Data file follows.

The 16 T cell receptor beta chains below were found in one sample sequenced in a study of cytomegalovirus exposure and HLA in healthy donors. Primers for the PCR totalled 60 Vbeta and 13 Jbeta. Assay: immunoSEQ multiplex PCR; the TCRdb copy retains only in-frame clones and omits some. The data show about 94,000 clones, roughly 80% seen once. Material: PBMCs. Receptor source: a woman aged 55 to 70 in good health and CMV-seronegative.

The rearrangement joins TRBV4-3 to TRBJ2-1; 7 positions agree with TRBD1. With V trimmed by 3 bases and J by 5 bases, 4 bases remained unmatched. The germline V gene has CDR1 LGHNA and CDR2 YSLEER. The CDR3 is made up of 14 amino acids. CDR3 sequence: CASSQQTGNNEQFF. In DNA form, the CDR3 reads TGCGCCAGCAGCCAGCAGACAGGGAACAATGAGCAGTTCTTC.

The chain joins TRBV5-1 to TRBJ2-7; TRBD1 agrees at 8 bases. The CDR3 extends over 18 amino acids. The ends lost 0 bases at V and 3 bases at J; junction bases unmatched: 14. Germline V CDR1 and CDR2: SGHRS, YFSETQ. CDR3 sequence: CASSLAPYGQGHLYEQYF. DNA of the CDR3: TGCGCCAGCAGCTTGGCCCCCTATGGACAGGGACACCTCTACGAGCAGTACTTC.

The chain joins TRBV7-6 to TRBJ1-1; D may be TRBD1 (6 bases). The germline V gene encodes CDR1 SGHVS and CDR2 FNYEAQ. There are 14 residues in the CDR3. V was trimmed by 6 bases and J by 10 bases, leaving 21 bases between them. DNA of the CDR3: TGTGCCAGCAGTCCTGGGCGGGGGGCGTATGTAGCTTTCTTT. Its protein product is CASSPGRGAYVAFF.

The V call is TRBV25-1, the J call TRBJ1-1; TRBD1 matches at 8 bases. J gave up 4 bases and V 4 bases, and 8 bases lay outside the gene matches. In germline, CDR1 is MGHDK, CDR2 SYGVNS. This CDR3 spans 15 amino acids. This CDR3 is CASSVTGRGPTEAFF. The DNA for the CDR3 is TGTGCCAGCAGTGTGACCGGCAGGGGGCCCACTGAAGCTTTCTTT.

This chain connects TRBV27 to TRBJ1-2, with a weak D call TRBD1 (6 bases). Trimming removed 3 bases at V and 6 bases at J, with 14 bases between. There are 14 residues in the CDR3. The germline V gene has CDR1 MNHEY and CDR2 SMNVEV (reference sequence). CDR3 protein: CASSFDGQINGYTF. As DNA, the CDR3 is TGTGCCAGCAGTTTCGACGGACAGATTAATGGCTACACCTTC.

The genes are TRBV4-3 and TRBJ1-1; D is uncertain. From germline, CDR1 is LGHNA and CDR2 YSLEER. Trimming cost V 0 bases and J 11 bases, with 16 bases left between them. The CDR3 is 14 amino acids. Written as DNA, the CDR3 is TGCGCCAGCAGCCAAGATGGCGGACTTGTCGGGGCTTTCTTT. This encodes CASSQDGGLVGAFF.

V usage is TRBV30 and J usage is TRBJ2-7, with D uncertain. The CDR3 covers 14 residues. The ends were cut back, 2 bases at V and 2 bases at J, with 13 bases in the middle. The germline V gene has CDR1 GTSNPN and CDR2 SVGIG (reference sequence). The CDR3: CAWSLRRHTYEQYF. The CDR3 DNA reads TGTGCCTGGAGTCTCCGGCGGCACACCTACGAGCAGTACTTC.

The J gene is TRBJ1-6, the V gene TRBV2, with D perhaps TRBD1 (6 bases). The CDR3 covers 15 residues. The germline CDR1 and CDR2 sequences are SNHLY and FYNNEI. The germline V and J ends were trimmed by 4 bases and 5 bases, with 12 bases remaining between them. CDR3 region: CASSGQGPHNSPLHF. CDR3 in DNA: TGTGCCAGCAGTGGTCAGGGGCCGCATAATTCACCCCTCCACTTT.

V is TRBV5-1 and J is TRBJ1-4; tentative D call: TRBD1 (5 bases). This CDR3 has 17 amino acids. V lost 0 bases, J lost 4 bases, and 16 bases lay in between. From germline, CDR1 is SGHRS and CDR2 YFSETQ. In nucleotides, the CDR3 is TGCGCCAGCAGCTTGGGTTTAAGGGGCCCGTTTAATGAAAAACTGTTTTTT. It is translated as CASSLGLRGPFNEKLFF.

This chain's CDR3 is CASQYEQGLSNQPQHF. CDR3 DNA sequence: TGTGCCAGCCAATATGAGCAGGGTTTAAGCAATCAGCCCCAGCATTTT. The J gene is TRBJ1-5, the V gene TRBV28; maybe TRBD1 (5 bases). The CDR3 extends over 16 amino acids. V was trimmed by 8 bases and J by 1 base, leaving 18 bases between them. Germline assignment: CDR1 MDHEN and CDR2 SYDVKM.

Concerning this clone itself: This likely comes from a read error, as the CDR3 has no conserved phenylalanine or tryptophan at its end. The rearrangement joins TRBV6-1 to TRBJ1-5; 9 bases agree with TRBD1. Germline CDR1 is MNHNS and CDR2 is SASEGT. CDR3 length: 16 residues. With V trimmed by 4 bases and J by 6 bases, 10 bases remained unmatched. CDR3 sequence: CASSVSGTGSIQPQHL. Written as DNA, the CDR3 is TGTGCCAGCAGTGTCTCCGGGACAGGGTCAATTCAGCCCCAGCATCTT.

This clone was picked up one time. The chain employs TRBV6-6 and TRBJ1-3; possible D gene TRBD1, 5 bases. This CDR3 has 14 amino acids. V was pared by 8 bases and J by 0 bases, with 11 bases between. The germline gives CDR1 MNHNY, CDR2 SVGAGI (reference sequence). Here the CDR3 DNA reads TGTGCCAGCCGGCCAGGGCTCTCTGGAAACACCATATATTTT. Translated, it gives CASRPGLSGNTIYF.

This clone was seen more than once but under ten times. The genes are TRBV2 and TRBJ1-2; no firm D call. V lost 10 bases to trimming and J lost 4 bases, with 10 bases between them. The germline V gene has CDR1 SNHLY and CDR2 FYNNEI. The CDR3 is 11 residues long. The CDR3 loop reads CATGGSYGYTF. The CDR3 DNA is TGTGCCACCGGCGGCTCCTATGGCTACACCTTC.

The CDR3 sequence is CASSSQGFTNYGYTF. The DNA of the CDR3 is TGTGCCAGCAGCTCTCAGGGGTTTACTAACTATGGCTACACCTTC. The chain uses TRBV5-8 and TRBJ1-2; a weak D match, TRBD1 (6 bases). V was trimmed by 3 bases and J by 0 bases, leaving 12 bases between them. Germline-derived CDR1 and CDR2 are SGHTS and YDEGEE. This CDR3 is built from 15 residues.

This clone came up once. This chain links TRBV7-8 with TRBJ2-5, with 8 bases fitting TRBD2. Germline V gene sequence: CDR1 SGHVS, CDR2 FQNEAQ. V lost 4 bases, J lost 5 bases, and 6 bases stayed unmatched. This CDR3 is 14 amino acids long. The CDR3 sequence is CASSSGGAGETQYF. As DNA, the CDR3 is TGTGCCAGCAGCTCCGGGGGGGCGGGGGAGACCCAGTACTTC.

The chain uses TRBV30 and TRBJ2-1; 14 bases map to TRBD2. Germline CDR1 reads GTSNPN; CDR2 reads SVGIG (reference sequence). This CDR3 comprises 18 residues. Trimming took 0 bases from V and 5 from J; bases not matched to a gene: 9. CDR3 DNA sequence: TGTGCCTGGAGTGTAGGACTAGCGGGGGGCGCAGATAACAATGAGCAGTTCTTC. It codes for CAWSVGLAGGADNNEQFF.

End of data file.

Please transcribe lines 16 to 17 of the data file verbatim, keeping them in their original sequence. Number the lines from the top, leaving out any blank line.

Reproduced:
This clone came up once. This chain links TRBV7-8 with TRBJ2-5, with 8 bases fitting TRBD2. Germline V gene sequence: CDR1 SGHVS, CDR2 FQNEAQ. V lost 4 bases, J lost 5 bases, and 6 bases stayed unmatched. This CDR3 is 14 amino acids long. The CDR3 sequence is CASSSGGAGETQYF. As DNA, the CDR3 is TGTGCCAGCAGCTCCGGGGGGGCGGGGGAGACCCAGTACTTC.

The chain uses TRBV30 and TRBJ2-1; 14 bases map to TRBD2. Germline CDR1 reads GTSNPN; CDR2 reads SVGIG (reference sequence). This CDR3 comprises 18 residues. Trimming took 0 bases from V and 5 from J; bases not matched to a gene: 9. CDR3 DNA sequence: TGTGCCTGGAGTGTAGGACTAGCGGGGGGCGCAGATAACAATGAGCAGTTCTTC. It codes for CAWSVGLAGGADNNEQFF.